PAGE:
NewsTrucking

Chinese commercial vehicle market expected to continue softening through 2022

Image: Sinotruk-Centurion

Trucks designed to haul freight on highways are becoming much more sophisticated in China. Thanks to standardization, trucks now have the ability to do drop and hook, according to Perkins. Trucks are also being upgraded to more modern emissions systems.

“Right now, the heavy-duty truck portion of the market is continuing to go through what I would call an industry reshuffling,” Perkins said. “You can break heavy-duty trucks into two segments –  the freight-hauling trucks and the trucks that support infrastructure, primarily dump trucks. You can also split the market between straight trucks and tractor-trailers. The freight side has been [dominated by] straight trucks and is transitioning to tractor-trailers.”

Trucks designed to haul freight on highways are becoming much more sophisticated in China. Thanks to standardization, trucks now have the ability to do drop and hook, according to Perkins. Trucks are also being upgraded to more modern emissions systems.

“They’re going from a four-year lifespan to a seven-year lifespan, so there’s a huge transition going on on the freight-hauling side of the business,” Perkins said. “It does mean that there are fewer and fewer trucks needed because they are lasting longer and are able to be used more efficiently.”

In late 2016, the Chinese government enacted new weight and length policies that require about 15 percent more trucks than previously. These new policies temporarily disrupted the existing downward trend.

“It added this huge lump of trucks to the population. While the trend has been downward, you have this huge lump of trucks in 2017, and those trucks will then come through for replacement in the 2023-24 time frame,” Perkins said. “You’ll see the replacement cycle in 2023-24, but fundamentally, they need fewer and fewer trucks because the trucks are getting better.”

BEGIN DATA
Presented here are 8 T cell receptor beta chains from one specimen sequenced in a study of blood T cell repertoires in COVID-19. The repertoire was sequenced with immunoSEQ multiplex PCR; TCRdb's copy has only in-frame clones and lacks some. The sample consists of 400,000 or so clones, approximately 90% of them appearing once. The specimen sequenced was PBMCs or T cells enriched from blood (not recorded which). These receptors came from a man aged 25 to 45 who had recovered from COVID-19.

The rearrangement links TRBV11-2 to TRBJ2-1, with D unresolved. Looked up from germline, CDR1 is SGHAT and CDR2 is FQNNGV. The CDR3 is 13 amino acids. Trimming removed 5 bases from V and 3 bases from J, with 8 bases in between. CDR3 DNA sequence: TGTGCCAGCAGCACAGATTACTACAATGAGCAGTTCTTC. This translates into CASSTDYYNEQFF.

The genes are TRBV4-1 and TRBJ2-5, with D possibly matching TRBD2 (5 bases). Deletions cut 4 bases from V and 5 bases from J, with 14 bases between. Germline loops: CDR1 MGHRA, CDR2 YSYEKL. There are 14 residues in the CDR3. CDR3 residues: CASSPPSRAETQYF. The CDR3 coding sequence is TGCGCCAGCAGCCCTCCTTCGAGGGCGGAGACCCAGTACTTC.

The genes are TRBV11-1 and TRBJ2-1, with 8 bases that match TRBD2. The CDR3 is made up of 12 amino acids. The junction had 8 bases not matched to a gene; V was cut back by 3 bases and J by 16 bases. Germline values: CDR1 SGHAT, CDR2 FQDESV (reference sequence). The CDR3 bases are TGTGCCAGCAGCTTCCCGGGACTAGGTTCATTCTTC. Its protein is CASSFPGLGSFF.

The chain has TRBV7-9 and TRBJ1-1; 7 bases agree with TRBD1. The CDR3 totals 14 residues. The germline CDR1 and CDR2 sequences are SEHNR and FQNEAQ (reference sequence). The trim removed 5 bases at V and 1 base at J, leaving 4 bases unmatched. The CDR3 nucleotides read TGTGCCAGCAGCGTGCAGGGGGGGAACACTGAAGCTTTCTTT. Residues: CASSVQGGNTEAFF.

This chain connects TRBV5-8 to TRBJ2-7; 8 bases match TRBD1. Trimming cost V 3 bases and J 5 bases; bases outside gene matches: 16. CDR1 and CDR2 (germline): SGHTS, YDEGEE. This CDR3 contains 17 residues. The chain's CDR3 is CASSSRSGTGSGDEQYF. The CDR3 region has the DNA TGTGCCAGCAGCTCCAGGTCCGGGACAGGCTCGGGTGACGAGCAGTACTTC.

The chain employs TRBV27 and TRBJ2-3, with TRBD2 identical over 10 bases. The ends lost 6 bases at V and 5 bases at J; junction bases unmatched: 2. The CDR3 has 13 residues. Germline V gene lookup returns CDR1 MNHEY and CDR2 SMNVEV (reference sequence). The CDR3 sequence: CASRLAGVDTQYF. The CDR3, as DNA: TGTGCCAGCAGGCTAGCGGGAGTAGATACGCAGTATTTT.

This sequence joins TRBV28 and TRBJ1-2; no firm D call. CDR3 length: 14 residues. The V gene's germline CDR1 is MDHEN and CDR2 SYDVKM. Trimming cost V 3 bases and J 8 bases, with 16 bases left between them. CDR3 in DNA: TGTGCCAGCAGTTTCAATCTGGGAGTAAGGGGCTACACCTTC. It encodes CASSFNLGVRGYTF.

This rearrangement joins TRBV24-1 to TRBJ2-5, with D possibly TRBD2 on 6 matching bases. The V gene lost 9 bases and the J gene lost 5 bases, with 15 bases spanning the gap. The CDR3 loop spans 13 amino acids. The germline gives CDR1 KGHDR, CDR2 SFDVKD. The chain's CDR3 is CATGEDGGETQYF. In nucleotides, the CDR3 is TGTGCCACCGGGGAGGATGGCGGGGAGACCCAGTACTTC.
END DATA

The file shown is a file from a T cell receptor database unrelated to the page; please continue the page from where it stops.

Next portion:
More changes are expected in the future, but the impact is not expected to be quite as significant.

“ACT Research anticipates that, in the next five years, policies regarding commercial vehicles in China will focus on environmental improvements and safety,” Perkins said in a media release. “While this will promote product updates and technology shifts, they should not cause the large market fluctuations experienced in 2016 and 2017.”

The domestic demand in China for heavy-duty trucks was down about 1 percent year-over-year in the fourth quarter of 2018, while the tractor market grew more than 12 percent according to Perkins. The medium-duty market took a bigger hit, closing out 2018 down 48 percent year-over-year.

While the advancement of technology is largely to blame for the downward trend, it is not the only factor at play. China is also building out its rail system, which is causing additional freight to be transported by train.

“You’re seeing not just the freight trucks but also the dump trucks and the vocationals come down,” Perkins said. This is primarily around the energy sector, where they’re shifting from truck to rail.”

The rail system has a significant focus on coal, which impacts dump trucks particularly hard.

While China has never been a huge truck exporter, Perkins expects that to change somewhat due to the state of the market.

“I think there is going to be a renewed effort to sell more trucks in the international market because they obviously have the capacity and, as the domestic market comes down, they’re going to look to unload trucks,” Perkins said. “Plus, they do not have a mature used truck market. In the past, they would take the used trucks and they would end up on farms in Tibet and in western China. That’s no longer available to them because of regulations, so they will try to export used vehicles as well.”

Differences in quality systems and international standard make it unlikely that China will have much luck exporting to Europe, the U.S. or most parts of South America.

“They will continue to try, but as one senior executive in the U.S. trucking industry said, ‘By the time you add all of the safety equipment to a Chinese truck that an American truck has, it costs the same as an American truck,’” Perkins recounted.

While about 1.4 million trucks were previously sold annually in China, Perkins said the combination of factors at play will bring that number down to a more normalized 800,000 each year until the replacement cycle rolls around.

Show More

Ashley Coker, Staff Writer

Ashley is interested in the opportunities and issues that arise at the intersection of law and technology. She is the primary contributor to the truckloadindexes.com news site content. She studied journalism at Middle Tennessee State University and worked as an editor and reporter at two daily newspapers before joining FreightWaves. Ashley spends her free time at the dog park with her beagle, Ruth, or scouring the internet for last minute flight deals.

Leave a Reply

Your email address will not be published. Required fields are marked *

Close